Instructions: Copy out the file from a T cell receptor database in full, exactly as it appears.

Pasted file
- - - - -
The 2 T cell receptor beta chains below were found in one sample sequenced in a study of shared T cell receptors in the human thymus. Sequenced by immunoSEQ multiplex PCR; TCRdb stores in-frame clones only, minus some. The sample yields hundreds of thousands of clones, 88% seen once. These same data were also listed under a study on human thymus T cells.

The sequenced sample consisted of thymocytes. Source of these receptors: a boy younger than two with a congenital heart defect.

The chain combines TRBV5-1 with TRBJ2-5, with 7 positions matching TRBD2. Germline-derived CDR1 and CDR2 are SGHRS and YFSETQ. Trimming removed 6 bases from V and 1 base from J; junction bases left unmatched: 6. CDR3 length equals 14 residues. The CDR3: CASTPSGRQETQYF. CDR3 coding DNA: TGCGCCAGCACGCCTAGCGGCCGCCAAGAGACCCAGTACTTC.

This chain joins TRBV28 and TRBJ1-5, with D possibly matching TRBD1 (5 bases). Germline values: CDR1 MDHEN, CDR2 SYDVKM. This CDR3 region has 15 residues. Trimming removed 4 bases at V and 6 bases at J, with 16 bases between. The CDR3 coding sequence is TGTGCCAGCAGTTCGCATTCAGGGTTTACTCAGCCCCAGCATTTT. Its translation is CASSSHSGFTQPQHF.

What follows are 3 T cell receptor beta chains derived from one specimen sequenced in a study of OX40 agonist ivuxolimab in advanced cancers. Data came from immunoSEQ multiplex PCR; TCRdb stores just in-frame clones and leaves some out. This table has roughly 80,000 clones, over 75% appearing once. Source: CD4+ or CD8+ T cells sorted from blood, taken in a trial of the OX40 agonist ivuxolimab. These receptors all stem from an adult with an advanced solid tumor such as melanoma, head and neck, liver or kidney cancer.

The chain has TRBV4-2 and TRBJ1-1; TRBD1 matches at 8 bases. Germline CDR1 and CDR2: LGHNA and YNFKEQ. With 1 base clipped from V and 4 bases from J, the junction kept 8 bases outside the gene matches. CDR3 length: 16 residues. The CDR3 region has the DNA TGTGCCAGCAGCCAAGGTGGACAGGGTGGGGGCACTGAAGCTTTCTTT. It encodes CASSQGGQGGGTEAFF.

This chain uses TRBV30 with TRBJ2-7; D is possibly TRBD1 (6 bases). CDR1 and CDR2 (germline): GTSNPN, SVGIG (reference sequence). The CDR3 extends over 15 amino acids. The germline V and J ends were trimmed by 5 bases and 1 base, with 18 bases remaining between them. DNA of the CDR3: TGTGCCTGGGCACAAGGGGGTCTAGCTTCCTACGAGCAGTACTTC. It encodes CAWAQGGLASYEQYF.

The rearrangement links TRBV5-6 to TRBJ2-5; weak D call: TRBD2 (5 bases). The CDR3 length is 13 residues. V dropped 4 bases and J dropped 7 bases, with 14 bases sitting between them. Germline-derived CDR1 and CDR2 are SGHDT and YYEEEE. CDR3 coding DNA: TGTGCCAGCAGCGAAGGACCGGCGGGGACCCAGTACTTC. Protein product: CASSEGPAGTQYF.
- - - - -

The 2 T cell receptor beta chains below were found in one sample sequenced in a study of shared T cell receptors in the human thymus. Sequenced by immunoSEQ multiplex PCR; TCRdb stores in-frame clones only, minus some. The sample yields hundreds of thousands of clones, 88% seen once. These same data were also listed under a study on human thymus T cells.

The sequenced sample consisted of thymocytes. Source of these receptors: a boy younger than two with a congenital heart defect.

The chain combines TRBV5-1 with TRBJ2-5, with 7 positions matching TRBD2. Germline-derived CDR1 and CDR2 are SGHRS and YFSETQ. Trimming removed 6 bases from V and 1 base from J; junction bases left unmatched: 6. CDR3 length equals 14 residues. The CDR3: CASTPSGRQETQYF. CDR3 coding DNA: TGCGCCAGCACGCCTAGCGGCCGCCAAGAGACCCAGTACTTC.

This chain joins TRBV28 and TRBJ1-5, with D possibly matching TRBD1 (5 bases). Germline values: CDR1 MDHEN, CDR2 SYDVKM. This CDR3 region has 15 residues. Trimming removed 4 bases at V and 6 bases at J, with 16 bases between. The CDR3 coding sequence is TGTGCCAGCAGTTCGCATTCAGGGTTTACTCAGCCCCAGCATTTT. Its translation is CASSSHSGFTQPQHF.

What follows are 3 T cell receptor beta chains derived from one specimen sequenced in a study of OX40 agonist ivuxolimab in advanced cancers. Data came from immunoSEQ multiplex PCR; TCRdb stores just in-frame clones and leaves some out. This table has roughly 80,000 clones, over 75% appearing once. Source: CD4+ or CD8+ T cells sorted from blood, taken in a trial of the OX40 agonist ivuxolimab. These receptors all stem from an adult with an advanced solid tumor such as melanoma, head and neck, liver or kidney cancer.

The chain has TRBV4-2 and TRBJ1-1; TRBD1 matches at 8 bases. Germline CDR1 and CDR2: LGHNA and YNFKEQ. With 1 base clipped from V and 4 bases from J, the junction kept 8 bases outside the gene matches. CDR3 length: 16 residues. The CDR3 region has the DNA TGTGCCAGCAGCCAAGGTGGACAGGGTGGGGGCACTGAAGCTTTCTTT. It encodes CASSQGGQGGGTEAFF.

This chain uses TRBV30 with TRBJ2-7; D is possibly TRBD1 (6 bases). CDR1 and CDR2 (germline): GTSNPN, SVGIG (reference sequence). The CDR3 extends over 15 amino acids. The germline V and J ends were trimmed by 5 bases and 1 base, with 18 bases remaining between them. DNA of the CDR3: TGTGCCTGGGCACAAGGGGGTCTAGCTTCCTACGAGCAGTACTTC. It encodes CAWAQGGLASYEQYF.

The rearrangement links TRBV5-6 to TRBJ2-5; weak D call: TRBD2 (5 bases). The CDR3 length is 13 residues. V dropped 4 bases and J dropped 7 bases, with 14 bases sitting between them. Germline-derived CDR1 and CDR2 are SGHDT and YYEEEE. CDR3 coding DNA: TGTGCCAGCAGCGAAGGACCGGCGGGGACCCAGTACTTC. Protein product: CASSEGPAGTQYF.